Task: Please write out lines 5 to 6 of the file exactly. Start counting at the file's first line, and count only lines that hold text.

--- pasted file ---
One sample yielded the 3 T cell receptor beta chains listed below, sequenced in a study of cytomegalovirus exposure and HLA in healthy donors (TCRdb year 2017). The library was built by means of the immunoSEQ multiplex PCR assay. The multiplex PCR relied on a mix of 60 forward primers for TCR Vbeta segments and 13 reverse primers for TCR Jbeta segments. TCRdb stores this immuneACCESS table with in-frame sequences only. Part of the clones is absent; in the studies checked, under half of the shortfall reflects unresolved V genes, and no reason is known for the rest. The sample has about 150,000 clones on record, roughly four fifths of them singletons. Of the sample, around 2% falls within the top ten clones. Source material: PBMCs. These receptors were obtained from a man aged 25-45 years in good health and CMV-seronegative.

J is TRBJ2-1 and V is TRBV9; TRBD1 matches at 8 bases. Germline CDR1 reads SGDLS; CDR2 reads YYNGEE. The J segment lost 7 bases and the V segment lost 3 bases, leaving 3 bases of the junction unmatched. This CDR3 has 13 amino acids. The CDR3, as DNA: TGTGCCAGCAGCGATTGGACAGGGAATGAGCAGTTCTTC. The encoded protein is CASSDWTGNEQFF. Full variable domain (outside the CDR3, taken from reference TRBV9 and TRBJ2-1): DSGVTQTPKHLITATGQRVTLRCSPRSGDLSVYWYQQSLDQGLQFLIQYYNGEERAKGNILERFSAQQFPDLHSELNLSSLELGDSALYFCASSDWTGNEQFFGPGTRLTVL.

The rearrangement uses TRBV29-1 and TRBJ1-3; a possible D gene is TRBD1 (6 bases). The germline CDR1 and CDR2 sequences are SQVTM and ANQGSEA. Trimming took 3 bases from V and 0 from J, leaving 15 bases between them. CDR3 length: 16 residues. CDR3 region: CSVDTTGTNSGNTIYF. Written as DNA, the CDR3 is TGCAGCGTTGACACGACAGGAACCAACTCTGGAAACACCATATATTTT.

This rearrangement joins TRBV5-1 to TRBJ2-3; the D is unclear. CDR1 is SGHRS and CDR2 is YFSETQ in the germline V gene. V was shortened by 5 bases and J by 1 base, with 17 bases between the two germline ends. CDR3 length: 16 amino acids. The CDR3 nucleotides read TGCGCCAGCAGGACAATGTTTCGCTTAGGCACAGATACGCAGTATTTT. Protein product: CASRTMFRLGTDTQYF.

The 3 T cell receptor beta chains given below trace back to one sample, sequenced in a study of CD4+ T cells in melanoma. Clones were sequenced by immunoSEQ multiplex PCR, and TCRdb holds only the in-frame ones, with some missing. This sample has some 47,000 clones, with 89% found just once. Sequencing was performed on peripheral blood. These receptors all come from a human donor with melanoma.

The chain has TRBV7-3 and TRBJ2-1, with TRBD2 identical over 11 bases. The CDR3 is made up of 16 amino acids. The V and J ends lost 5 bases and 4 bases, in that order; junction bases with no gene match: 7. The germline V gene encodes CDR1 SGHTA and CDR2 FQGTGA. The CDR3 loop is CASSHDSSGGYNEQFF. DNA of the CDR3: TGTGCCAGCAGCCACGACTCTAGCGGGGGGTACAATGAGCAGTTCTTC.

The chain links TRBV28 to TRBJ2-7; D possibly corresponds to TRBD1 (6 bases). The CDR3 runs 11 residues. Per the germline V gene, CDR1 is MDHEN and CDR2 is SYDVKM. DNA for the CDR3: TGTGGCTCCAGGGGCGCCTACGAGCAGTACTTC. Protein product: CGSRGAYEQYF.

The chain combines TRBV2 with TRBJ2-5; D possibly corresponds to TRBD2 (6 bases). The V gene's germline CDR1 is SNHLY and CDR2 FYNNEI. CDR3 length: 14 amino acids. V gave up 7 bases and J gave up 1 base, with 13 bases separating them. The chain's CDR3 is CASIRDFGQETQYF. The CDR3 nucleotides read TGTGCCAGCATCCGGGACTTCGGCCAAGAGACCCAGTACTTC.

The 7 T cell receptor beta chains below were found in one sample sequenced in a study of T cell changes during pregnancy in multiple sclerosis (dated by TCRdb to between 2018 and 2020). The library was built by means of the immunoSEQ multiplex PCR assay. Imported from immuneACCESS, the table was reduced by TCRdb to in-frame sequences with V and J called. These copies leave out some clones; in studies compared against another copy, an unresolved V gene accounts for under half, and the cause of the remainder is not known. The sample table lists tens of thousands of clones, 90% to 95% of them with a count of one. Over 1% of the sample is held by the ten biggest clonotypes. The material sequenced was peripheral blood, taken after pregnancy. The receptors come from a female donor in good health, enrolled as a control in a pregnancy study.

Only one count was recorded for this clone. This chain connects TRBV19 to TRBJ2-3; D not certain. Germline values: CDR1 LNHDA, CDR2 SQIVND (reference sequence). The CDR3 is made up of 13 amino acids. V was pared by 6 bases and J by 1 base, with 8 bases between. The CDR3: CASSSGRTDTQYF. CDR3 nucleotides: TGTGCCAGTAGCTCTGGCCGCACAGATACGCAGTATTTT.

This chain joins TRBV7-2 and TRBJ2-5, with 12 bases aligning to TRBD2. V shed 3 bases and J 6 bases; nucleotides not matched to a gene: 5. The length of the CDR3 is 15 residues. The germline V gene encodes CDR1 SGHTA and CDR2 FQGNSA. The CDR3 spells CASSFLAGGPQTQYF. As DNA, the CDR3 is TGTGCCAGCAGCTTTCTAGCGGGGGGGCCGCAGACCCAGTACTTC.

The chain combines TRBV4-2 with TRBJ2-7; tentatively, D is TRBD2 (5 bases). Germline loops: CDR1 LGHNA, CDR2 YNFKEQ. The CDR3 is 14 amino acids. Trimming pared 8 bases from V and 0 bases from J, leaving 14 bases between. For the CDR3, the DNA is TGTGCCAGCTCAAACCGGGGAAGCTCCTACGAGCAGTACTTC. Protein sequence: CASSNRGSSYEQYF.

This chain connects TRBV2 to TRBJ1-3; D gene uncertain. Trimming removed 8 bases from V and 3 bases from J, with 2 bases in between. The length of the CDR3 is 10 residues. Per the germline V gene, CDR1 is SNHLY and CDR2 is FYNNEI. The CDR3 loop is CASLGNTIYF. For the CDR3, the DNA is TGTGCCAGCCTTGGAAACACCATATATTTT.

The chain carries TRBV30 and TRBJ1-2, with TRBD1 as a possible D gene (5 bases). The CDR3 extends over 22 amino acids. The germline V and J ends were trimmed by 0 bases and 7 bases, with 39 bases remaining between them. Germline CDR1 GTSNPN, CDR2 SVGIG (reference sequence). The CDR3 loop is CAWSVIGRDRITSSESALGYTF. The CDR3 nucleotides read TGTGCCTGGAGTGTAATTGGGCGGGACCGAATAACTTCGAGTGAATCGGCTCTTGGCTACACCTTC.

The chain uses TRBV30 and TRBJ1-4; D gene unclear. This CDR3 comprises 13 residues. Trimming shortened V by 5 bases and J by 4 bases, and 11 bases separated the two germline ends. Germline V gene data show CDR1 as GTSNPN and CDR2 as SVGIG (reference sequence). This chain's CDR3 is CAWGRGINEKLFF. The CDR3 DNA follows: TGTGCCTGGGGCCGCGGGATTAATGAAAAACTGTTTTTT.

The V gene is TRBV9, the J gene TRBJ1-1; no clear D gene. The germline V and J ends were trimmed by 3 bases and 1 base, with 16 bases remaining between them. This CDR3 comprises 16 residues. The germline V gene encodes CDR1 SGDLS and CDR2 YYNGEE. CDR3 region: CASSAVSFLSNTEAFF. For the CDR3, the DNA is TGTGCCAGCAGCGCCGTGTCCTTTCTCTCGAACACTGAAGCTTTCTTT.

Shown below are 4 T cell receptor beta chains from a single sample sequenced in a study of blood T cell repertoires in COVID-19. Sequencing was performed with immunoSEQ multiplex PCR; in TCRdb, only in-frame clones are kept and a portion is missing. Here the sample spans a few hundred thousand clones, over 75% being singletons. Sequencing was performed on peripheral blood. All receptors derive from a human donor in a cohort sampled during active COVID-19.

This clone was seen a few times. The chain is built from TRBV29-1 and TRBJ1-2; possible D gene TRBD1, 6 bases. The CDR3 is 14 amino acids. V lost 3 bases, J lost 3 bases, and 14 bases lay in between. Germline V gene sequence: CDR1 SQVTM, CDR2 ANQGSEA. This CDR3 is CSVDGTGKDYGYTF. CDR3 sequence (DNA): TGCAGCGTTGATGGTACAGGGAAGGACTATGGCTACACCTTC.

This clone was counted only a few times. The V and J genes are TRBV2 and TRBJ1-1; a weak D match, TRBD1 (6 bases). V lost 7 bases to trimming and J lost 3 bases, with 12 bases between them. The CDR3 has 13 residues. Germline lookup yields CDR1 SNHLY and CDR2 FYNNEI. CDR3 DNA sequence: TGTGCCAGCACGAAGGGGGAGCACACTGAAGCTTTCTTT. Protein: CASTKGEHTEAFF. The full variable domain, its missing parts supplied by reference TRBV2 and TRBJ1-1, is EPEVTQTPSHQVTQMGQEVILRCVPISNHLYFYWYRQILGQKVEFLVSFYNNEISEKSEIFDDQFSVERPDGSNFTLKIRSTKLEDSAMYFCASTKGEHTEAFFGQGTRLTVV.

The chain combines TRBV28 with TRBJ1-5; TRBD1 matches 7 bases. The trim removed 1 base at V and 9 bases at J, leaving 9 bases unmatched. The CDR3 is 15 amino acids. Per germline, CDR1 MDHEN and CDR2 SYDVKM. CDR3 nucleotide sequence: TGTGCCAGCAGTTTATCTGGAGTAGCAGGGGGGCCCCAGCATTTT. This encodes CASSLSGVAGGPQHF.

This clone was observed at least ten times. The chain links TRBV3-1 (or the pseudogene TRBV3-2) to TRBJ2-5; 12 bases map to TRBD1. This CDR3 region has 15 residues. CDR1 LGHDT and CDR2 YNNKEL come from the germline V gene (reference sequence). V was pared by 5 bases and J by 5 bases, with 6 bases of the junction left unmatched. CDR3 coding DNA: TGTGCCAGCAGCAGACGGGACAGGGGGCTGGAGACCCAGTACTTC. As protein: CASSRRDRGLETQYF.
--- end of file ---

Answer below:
The 3 T cell receptor beta chains given below trace back to one sample, sequenced in a study of CD4+ T cells in melanoma. Clones were sequenced by immunoSEQ multiplex PCR, and TCRdb holds only the in-frame ones, with some missing. This sample has some 47,000 clones, with 89% found just once. Sequencing was performed on peripheral blood. These receptors all come from a human donor with melanoma.

The chain has TRBV7-3 and TRBJ2-1, with TRBD2 identical over 11 bases. The CDR3 is made up of 16 amino acids. The V and J ends lost 5 bases and 4 bases, in that order; junction bases with no gene match: 7. The germline V gene encodes CDR1 SGHTA and CDR2 FQGTGA. The CDR3 loop is CASSHDSSGGYNEQFF. DNA of the CDR3: TGTGCCAGCAGCCACGACTCTAGCGGGGGGTACAATGAGCAGTTCTTC.